They might not rival the numbers from years past but boaters are starting to show up again at Elizabeth City’s waterfront as the annual spring migration plays out once more.
Monday night there were about half-dozen boats at Mariners’ Wharf. Most were from the Hampton Roads and Richmond areas of Virginia, but one boat contained boaters from Indianapolis, Indiana.
When the Indiana couple were asked if they had sailed all the way from Indianapolis, they laughed and explained that they could almost take the Ohio River to the Mississippi and then eventually get here. Almost — but the canals and creeks that might take them to the Ohio River wouldn’t support a large boat, they added.
They were only planning to stay in Elizabeth City a day or so.
By late Tuesday morning all the boats from Monday evening were gone from the waterfront.
Early Tuesday afternoon, however, Gerry and Pam Muller sailed into Elizabeth City aboard their 37-foot sailboat, “Skip-Jack,” on their way back home to Cape Cod, Massachusetts.
The Mullers said they left Marathon in the Florida Keys in May and have been headed north ever since.
“Everything was shut down,” Gerry said. “We were afraid of not being able to get services on the way back.”
The couple were surrounded by about 100 other boaters in a marina in Marathon. All the nearby restaurants were closed but they could order take out.
The couple used maritime apps and Google to keep informed on marina openings and closings and other sailing information. In Marathon there also was a local boating support group that reached out to traveling boaters, asking who had recently arrived and who was getting ready to leave. The group made grocery store runs for the boaters.
The Mullers’ timing worked out well. Elizabeth City closed Mariners’ Wharf to visiting boaters under the city’s state of emergency and reopened it under Phase 2 of North Carolina’s reopening plan in late May.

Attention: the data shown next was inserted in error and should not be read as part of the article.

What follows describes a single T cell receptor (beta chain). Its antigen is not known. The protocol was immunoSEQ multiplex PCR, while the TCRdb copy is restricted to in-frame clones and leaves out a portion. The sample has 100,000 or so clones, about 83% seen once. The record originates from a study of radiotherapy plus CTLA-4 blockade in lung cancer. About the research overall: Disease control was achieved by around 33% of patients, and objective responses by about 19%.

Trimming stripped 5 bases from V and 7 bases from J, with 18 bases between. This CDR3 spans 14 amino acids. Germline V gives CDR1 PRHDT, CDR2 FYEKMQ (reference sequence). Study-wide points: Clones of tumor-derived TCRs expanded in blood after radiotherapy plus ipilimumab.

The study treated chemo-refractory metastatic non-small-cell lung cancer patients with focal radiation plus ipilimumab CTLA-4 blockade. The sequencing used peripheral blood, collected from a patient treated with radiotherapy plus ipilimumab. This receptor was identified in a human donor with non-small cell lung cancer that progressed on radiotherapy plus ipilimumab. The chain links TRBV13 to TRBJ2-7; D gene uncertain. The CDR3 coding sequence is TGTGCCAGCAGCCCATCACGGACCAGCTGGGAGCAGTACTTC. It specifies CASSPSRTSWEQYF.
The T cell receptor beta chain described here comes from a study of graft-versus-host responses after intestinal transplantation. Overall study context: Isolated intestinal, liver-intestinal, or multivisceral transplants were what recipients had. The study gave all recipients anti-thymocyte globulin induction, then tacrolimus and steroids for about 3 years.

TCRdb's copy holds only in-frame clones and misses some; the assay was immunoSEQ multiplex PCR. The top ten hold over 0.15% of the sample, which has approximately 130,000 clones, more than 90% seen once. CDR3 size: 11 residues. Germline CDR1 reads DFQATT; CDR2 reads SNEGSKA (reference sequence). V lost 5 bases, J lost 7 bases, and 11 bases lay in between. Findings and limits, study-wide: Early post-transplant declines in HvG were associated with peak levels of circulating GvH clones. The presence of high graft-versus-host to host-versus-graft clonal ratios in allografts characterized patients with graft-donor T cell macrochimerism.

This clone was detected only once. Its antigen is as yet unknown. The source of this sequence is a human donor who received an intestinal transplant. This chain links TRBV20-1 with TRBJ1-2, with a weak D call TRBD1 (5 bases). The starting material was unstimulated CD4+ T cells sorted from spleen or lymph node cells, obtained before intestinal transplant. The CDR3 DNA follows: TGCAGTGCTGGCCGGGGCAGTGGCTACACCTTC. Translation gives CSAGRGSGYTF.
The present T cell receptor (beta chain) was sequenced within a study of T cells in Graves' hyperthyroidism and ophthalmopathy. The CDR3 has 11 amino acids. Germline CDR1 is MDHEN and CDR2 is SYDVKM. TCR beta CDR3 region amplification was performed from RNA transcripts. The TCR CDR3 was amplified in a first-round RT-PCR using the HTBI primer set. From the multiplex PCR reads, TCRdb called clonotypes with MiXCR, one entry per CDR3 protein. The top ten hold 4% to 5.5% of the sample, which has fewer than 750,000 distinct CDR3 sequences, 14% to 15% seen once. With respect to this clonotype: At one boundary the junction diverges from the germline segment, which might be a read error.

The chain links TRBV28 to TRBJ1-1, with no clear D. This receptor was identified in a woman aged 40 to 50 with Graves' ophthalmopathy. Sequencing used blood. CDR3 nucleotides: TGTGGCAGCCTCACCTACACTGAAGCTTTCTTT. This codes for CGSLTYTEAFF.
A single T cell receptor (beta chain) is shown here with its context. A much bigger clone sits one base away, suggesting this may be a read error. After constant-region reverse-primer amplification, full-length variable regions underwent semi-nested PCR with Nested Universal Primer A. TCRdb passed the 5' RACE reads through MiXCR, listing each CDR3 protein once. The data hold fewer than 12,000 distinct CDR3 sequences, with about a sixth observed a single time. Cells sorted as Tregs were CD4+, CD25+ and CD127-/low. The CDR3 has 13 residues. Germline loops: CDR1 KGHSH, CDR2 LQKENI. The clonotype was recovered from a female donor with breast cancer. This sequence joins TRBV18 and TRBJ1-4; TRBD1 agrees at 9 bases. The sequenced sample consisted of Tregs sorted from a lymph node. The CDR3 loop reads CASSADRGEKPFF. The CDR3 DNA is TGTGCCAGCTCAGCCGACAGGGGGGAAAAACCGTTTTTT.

The Mullers have visited Elizabeth City before. Pam said they enjoy the city but have never ventured very far from the waterfront.
“It has been taken care of really well, which is good,” she said of the city’s waterfront and downtown. “That brings the people in.”
The area is very attractive and the lawns along the waterfront are maintained very nicely, she said.
“Every time we come here there is something new,” Pam said.
Gerry said the couple have at times gone through Coinjock and other times have taken the Dismal Swamp Canal. He said the canal’s six-foot depth is fine for the couple’s sailboat but occasionally they have run into submerged logs.
They anchored in the Alligator River area on Monday before making the trip to Elizabeth City on Tuesday.
“It has been hot,” Pam said. “The humidity — oh my gosh.”
Their plans for Tuesday evening included dinner in the waterfront area — they mentioned Groupers as a likely choice — and stocking up on groceries.
The Mullers said they expect to leave Elizabeth City Thursday morning and travel north up the Dismal Swamp Canal and onto Hampton for their next overnight stop.
The Mullers said they don’t need to wear masks on the boat but were planning to don them before venturing into town.
“We’re very fortunate that we were able to do this,” Pam said. “You meet the greatest people.”
Gerry said boaters love to talk to people they meet along the journey.
“We all have stories,” he said with a laugh.
Pam is a retired licensed practical nurse and Gerry is retired from a business in which he was a partner.
The couple are making the round trip from their home to Florida and back again for the third time. They have done it every other year for the past six years.
Although they enjoy the time they spend sailing, it’s also good to get home. And people are glad to see them when they get home.
“Our family is dying to get us home,” Pam said.
Multimedia Editor Chris Day contributed to this story.